Forward Together: Helping Educators Unlock the Power of Students Who Learn Differently

Key Findings: Mindsets and Practices to Better each Students With Learning and Attention Issues

In the United States, 1 in 5 students have learning and attention issues. This includes those with identified specific learning disabilities, diagnosed ADHD, or related disorders that impact learning. The majority of the 1 in 5 spend at least 80% of their time in general education classrooms, where many struggle to achieve at grade level despite often having average or above average intelligence.

NCLD and Understood sought to better understand how to help educators unlock the potential of the 1 in 5. Through an extensive literature review of empirical studies, we found evidence of specific critical mindsets and key practices that can improve outcomes for students with learning and attention issues — and all students!

References

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1 Soodak, L. C., Podell, D. M., & Lehman, L. R. (1998). Teacher, student, and school attributes as predictors of teachers’ responses to inclusion. The Journal of Special Education, 31(4), 480–497. doi: 10.1177/002246699803100405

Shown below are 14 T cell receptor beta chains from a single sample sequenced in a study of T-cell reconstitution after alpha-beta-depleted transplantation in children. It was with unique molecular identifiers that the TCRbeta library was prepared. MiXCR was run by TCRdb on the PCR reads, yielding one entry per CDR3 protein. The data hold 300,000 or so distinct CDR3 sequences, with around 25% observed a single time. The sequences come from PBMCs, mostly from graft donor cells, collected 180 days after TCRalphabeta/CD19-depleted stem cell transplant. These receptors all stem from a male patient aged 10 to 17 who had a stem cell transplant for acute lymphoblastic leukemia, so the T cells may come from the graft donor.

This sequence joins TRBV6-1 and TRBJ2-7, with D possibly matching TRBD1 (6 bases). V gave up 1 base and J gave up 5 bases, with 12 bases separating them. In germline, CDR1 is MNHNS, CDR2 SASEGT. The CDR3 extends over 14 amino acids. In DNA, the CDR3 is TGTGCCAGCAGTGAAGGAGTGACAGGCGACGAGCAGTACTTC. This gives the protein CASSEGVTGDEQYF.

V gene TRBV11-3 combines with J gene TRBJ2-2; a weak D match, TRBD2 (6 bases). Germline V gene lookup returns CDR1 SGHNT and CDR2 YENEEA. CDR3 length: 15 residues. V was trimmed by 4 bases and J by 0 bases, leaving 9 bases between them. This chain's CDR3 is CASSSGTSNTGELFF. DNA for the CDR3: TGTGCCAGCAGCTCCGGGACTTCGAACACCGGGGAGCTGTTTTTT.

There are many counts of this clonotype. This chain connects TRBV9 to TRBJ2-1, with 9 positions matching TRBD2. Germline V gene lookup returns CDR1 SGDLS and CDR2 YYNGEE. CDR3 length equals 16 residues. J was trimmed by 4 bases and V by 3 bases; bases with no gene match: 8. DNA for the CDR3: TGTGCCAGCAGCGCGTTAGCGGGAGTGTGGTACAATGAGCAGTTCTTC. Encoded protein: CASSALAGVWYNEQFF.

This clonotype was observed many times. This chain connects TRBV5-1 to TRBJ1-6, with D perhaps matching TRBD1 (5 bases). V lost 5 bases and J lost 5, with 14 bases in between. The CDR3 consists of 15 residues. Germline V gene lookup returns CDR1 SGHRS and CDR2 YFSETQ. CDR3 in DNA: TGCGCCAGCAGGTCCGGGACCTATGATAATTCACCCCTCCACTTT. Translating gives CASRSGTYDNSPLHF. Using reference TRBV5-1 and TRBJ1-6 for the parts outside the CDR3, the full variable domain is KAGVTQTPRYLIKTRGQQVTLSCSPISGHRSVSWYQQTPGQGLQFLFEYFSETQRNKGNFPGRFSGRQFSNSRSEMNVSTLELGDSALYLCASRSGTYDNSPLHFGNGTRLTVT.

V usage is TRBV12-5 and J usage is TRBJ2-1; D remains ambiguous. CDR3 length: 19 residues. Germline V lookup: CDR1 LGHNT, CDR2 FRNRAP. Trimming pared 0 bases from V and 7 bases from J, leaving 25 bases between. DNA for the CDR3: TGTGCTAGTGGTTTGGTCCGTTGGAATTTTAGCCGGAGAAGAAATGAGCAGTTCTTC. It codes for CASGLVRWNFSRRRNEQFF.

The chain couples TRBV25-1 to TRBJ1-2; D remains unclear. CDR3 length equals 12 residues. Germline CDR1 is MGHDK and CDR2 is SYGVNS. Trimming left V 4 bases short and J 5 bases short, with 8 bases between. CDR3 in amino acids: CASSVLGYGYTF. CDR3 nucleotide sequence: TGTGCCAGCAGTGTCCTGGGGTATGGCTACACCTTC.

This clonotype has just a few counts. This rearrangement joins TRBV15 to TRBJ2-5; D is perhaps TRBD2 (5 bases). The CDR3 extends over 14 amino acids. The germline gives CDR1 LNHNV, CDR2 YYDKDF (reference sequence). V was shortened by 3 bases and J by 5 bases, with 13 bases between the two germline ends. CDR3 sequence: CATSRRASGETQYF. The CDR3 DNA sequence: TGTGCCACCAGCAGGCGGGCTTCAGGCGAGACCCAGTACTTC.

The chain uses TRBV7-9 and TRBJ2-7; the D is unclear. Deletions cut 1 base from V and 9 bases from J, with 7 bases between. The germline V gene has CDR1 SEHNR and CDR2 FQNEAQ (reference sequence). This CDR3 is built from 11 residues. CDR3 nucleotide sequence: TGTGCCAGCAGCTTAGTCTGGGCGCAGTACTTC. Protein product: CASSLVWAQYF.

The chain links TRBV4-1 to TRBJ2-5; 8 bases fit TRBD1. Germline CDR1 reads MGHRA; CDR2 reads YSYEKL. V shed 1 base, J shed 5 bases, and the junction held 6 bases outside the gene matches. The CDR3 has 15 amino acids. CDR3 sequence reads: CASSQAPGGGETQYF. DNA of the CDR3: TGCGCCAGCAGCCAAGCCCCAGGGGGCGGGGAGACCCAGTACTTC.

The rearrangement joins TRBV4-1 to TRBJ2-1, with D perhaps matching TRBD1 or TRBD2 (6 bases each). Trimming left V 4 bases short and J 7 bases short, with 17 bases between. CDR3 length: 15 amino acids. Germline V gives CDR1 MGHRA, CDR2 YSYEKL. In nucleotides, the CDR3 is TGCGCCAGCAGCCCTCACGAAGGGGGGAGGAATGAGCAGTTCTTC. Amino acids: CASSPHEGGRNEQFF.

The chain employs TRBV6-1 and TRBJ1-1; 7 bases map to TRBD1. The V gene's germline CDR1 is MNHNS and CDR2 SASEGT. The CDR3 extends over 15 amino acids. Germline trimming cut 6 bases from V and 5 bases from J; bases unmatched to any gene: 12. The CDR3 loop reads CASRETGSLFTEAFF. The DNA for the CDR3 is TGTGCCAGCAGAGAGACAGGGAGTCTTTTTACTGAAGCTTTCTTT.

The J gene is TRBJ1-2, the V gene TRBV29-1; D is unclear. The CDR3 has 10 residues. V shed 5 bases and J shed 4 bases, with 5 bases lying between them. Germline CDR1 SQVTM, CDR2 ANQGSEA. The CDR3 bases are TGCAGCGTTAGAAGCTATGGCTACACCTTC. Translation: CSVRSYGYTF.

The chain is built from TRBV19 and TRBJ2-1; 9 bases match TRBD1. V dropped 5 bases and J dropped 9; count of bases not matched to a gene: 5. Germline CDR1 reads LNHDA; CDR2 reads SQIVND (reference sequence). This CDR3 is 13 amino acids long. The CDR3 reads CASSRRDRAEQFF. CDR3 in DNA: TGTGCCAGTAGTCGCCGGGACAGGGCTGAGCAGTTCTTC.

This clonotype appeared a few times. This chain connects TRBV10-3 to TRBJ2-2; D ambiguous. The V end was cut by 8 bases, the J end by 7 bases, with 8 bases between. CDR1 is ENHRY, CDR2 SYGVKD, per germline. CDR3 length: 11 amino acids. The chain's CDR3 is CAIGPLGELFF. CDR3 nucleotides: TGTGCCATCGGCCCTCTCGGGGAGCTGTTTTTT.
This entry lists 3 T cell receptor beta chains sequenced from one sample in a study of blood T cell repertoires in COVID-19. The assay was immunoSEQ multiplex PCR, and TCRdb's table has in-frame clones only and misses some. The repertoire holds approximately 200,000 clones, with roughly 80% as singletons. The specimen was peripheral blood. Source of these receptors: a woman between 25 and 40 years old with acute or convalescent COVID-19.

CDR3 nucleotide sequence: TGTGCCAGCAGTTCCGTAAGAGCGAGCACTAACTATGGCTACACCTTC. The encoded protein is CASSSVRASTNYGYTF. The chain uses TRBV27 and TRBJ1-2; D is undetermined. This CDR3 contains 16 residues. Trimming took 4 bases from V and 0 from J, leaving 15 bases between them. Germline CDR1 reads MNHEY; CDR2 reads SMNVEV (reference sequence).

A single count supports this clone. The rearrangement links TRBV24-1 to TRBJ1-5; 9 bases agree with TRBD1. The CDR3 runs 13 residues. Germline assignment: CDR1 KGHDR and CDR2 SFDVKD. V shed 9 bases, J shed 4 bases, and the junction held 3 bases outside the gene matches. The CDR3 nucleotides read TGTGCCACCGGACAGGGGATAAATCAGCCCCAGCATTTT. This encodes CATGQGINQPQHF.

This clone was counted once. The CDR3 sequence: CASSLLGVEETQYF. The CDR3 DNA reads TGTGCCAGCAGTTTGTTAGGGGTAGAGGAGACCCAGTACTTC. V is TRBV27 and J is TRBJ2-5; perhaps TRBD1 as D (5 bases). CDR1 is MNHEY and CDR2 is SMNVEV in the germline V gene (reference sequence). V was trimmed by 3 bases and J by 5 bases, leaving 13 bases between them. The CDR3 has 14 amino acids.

2 Cullen, J., Gregory, J., & Noto, L. (2010). The teacher attitudes toward inclusion scale (TATIS) technical report. Online submission.

3 Cohen, J. (2018). Practices that cross disciplines? Revisiting explicit instruction in elementary mathematics and English language arts. Teaching and Teacher Education, 69, 324–335. doi: 10.1016/j.tate.2017.10.021

4 Ford, D. (2018, February). Creating culturally responsive education to address disproportionality: Seeking equity. Paper presented at the meeting of the Council for Exceptional Children, Tampa, FL.

Understood, National Center for Learning Disabilities (NCLD) (2019)

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